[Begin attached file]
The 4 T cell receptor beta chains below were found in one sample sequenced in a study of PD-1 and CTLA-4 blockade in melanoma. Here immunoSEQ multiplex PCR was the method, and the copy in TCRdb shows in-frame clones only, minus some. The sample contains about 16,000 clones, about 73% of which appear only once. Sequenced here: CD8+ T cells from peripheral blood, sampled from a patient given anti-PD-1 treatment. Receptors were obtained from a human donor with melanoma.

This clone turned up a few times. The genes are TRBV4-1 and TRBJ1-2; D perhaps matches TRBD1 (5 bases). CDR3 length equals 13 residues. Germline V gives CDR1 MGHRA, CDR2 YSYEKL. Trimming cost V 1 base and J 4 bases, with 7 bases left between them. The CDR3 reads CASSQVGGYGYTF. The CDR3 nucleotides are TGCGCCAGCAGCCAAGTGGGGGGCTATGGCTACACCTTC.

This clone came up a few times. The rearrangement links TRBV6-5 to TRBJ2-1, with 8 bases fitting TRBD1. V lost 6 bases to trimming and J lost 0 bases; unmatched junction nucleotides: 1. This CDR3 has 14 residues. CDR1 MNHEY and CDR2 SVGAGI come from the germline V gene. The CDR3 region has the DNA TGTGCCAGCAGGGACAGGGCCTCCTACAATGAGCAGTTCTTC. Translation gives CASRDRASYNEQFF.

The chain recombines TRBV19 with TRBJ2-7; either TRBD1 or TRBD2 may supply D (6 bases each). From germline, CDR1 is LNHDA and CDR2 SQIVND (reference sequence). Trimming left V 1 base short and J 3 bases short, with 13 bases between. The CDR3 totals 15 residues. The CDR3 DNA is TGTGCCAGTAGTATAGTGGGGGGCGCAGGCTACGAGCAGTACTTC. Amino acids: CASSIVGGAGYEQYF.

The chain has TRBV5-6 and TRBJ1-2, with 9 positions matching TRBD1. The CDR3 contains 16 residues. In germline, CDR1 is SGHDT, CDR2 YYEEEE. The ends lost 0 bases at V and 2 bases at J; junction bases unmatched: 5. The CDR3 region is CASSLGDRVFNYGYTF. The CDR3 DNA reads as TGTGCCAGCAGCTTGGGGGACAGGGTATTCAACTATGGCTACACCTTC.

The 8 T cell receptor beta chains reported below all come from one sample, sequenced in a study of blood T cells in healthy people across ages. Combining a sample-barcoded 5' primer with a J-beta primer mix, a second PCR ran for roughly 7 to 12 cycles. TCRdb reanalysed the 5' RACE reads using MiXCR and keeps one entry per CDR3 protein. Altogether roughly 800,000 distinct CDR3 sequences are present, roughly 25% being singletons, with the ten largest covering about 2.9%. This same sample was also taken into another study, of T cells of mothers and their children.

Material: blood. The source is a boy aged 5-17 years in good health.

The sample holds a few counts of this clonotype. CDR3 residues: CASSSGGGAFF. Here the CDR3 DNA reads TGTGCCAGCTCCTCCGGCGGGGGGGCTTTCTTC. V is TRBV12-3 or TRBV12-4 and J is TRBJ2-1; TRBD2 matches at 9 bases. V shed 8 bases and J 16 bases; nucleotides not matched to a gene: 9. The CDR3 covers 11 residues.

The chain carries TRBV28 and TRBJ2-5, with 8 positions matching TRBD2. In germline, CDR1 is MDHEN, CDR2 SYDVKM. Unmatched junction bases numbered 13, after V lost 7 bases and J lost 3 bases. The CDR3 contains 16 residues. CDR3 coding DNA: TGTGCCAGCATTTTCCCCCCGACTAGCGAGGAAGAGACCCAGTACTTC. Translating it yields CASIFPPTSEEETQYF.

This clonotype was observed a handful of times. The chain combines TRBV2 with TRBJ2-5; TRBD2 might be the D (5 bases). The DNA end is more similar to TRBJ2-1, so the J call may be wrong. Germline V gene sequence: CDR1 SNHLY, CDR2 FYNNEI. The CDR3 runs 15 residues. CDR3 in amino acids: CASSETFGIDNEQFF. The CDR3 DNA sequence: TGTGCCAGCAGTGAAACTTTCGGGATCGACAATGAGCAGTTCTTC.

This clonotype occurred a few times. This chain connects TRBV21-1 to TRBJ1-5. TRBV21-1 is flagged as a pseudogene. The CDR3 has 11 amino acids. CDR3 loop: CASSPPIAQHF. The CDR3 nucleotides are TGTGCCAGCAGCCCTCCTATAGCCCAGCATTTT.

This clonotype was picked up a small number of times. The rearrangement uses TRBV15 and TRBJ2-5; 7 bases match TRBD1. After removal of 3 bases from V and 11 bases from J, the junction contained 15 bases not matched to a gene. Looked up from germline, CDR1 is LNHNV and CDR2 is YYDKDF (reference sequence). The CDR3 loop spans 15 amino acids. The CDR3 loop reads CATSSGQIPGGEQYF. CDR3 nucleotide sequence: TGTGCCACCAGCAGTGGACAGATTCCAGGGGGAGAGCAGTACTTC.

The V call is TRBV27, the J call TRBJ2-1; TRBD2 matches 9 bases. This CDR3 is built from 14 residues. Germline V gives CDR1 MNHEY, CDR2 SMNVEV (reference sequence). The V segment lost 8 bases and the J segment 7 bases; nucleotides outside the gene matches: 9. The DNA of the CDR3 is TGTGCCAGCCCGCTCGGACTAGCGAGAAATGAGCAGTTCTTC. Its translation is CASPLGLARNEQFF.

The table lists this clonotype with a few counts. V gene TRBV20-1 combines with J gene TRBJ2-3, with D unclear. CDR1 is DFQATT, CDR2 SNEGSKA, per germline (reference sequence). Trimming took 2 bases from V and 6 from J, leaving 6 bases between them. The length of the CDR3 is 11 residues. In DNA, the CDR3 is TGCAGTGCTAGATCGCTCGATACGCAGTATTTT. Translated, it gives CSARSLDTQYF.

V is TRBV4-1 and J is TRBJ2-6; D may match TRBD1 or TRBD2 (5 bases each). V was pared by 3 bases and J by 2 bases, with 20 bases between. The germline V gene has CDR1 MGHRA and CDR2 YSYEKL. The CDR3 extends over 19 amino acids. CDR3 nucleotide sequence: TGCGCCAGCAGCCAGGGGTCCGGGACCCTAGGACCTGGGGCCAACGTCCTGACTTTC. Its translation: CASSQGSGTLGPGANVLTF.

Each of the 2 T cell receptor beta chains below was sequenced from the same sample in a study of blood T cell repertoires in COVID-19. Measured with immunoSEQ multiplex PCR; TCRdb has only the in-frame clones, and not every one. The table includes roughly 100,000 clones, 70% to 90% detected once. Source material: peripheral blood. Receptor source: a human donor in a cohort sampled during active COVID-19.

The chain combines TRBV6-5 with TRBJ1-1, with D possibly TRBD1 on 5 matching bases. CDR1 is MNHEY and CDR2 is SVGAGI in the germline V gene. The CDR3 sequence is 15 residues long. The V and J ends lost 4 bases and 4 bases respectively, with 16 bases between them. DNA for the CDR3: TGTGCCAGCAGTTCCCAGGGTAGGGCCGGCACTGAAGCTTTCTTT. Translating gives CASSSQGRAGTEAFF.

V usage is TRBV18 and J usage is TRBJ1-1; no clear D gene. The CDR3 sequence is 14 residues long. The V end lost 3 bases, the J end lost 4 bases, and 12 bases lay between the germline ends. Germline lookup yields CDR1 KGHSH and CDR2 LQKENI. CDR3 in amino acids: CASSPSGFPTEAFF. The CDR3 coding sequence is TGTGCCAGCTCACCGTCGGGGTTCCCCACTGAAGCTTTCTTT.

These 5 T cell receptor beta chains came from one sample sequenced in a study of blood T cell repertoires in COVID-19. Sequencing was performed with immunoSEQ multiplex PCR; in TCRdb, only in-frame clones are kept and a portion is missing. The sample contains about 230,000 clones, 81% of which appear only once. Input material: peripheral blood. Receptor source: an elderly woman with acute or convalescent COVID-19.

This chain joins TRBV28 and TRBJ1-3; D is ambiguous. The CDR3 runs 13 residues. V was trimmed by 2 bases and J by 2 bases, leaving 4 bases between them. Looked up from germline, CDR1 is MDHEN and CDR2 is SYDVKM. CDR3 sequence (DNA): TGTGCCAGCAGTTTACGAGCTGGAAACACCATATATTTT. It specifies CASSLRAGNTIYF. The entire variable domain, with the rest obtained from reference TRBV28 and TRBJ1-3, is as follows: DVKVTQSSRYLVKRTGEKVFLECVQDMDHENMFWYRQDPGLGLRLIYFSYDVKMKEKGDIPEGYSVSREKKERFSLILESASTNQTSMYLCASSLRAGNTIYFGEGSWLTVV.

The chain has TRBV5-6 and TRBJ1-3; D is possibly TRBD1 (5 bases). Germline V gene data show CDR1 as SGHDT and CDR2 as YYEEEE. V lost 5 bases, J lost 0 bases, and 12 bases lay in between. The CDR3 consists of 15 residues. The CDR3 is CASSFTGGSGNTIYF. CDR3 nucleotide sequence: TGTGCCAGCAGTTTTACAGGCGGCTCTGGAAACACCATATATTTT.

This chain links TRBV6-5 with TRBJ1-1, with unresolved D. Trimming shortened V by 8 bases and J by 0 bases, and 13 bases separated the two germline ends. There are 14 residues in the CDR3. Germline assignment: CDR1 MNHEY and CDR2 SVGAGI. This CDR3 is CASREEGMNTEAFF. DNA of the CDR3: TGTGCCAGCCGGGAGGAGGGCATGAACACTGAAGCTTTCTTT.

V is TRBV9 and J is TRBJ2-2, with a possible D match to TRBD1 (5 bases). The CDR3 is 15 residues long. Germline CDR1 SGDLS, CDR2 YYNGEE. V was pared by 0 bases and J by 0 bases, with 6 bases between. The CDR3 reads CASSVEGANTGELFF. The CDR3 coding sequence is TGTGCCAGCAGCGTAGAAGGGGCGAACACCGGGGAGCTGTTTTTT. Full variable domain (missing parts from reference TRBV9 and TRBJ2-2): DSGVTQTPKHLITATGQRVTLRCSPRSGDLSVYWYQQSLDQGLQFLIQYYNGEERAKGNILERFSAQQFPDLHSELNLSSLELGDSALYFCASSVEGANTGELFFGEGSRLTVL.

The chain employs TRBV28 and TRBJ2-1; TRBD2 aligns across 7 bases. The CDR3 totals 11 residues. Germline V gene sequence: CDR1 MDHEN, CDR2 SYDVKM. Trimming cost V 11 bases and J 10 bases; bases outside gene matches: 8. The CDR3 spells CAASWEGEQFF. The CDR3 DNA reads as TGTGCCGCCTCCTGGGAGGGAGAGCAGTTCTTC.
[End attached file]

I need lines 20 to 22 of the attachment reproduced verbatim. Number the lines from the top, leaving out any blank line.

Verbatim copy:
This chain joins TRBV28 and TRBJ1-3; D is ambiguous. The CDR3 runs 13 residues. V was trimmed by 2 bases and J by 2 bases, leaving 4 bases between them. Looked up from germline, CDR1 is MDHEN and CDR2 is SYDVKM. CDR3 sequence (DNA): TGTGCCAGCAGTTTACGAGCTGGAAACACCATATATTTT. It specifies CASSLRAGNTIYF. The entire variable domain, with the rest obtained from reference TRBV28 and TRBJ1-3, is as follows: DVKVTQSSRYLVKRTGEKVFLECVQDMDHENMFWYRQDPGLGLRLIYFSYDVKMKEKGDIPEGYSVSREKKERFSLILESASTNQTSMYLCASSLRAGNTIYFGEGSWLTVV.

The chain has TRBV5-6 and TRBJ1-3; D is possibly TRBD1 (5 bases). Germline V gene data show CDR1 as SGHDT and CDR2 as YYEEEE. V lost 5 bases, J lost 0 bases, and 12 bases lay in between. The CDR3 consists of 15 residues. The CDR3 is CASSFTGGSGNTIYF. CDR3 nucleotide sequence: TGTGCCAGCAGTTTTACAGGCGGCTCTGGAAACACCATATATTTT.

This chain links TRBV6-5 with TRBJ1-1, with unresolved D. Trimming shortened V by 8 bases and J by 0 bases, and 13 bases separated the two germline ends. There are 14 residues in the CDR3. Germline assignment: CDR1 MNHEY and CDR2 SVGAGI. This CDR3 is CASREEGMNTEAFF. DNA of the CDR3: TGTGCCAGCCGGGAGGAGGGCATGAACACTGAAGCTTTCTTT.